Dr. Ingolia is studying a cellular process called translation, which generates protein from RNA. Important gene expression changes result from differences in the translation of mRNAs into functional proteins, rather than the abundance of these mRNAs in the cell. He has developed innovative techniques to comprehensively profile translation in cells and proposes to apply this approach to understand the gene expression differences between normal and cancerous cells. These gene expression changes will reveal distinctive features of cancer cells that explain their pathological behavior and potentially expose new vulnerabilities of these cells that could be targeted to treat cancer.

Christopher M. Jewell, PhD
University of Maryland, College Park

Tumors evade the immune system by suppressing the function of T cells otherwise capable of destroying cancer cells. These T cells develop in lymph nodes - specialized tissues that control responses against cancer, infection, and other disease. As T cells become activated against tumors, the cells differentiate and proliferate at much slower rates. This decreased proliferation dramatically reduces the effectiveness of anti-tumor immune responses.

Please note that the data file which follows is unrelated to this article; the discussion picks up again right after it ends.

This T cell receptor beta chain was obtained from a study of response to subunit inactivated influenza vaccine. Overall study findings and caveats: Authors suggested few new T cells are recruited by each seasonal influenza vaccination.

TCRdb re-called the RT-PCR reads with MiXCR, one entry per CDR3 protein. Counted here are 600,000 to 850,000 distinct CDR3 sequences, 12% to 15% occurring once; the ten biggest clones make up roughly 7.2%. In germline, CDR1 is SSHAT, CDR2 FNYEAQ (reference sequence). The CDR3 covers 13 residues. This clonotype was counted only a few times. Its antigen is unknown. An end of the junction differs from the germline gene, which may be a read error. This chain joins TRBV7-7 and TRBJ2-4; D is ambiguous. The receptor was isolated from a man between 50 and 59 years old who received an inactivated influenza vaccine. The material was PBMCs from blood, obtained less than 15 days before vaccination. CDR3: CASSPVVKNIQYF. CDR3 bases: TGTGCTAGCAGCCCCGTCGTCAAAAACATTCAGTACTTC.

Dr. Jewell is uniquely trained in both immunology and materials science. He is harnessing bioengineering, immunology, and polymer design to create degradable vaccine "depots" in lymph nodes. The goal is to use these depots to control how T cells develop, promoting a cell fate specific for attacking tumors that also maintains the ability to proliferate at the extremely high rates needed to clear existing tumors and protect against regrowth. This is the first time these ideas have been explored, and the findings from his research will support development of a new class of cancer vaccines that could clear existing tumors and prevent relapse.

Ning Jenny Jiang, PhD
University of Texas, Austin

Many diseases could be cured if the power of our own immune systems could be harnessed. For cancer, the theory of "cancer immunoediting" provides a hypothesis for how tumors escape detection by the immune system.